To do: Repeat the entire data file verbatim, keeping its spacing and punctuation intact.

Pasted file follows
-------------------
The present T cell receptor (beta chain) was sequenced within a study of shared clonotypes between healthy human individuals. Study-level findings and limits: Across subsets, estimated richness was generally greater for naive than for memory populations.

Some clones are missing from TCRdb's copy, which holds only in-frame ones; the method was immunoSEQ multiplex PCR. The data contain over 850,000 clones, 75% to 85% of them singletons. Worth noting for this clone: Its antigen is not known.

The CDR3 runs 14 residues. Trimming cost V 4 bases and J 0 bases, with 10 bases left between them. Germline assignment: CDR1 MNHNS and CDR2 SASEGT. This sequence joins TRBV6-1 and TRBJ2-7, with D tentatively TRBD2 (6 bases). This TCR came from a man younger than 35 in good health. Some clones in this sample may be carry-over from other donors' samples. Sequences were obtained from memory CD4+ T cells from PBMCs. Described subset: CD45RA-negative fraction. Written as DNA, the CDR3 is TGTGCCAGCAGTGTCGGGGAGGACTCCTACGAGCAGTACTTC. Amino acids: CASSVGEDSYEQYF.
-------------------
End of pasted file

The present T cell receptor (beta chain) was sequenced within a study of shared clonotypes between healthy human individuals. Study-level findings and limits: Across subsets, estimated richness was generally greater for naive than for memory populations.

Some clones are missing from TCRdb's copy, which holds only in-frame ones; the method was immunoSEQ multiplex PCR. The data contain over 850,000 clones, 75% to 85% of them singletons. Worth noting for this clone: Its antigen is not known.

The CDR3 runs 14 residues. Trimming cost V 4 bases and J 0 bases, with 10 bases left between them. Germline assignment: CDR1 MNHNS and CDR2 SASEGT. This sequence joins TRBV6-1 and TRBJ2-7, with D tentatively TRBD2 (6 bases). This TCR came from a man younger than 35 in good health. Some clones in this sample may be carry-over from other donors' samples. Sequences were obtained from memory CD4+ T cells from PBMCs. Described subset: CD45RA-negative fraction. Written as DNA, the CDR3 is TGTGCCAGCAGTGTCGGGGAGGACTCCTACGAGCAGTACTTC. Amino acids: CASSVGEDSYEQYF.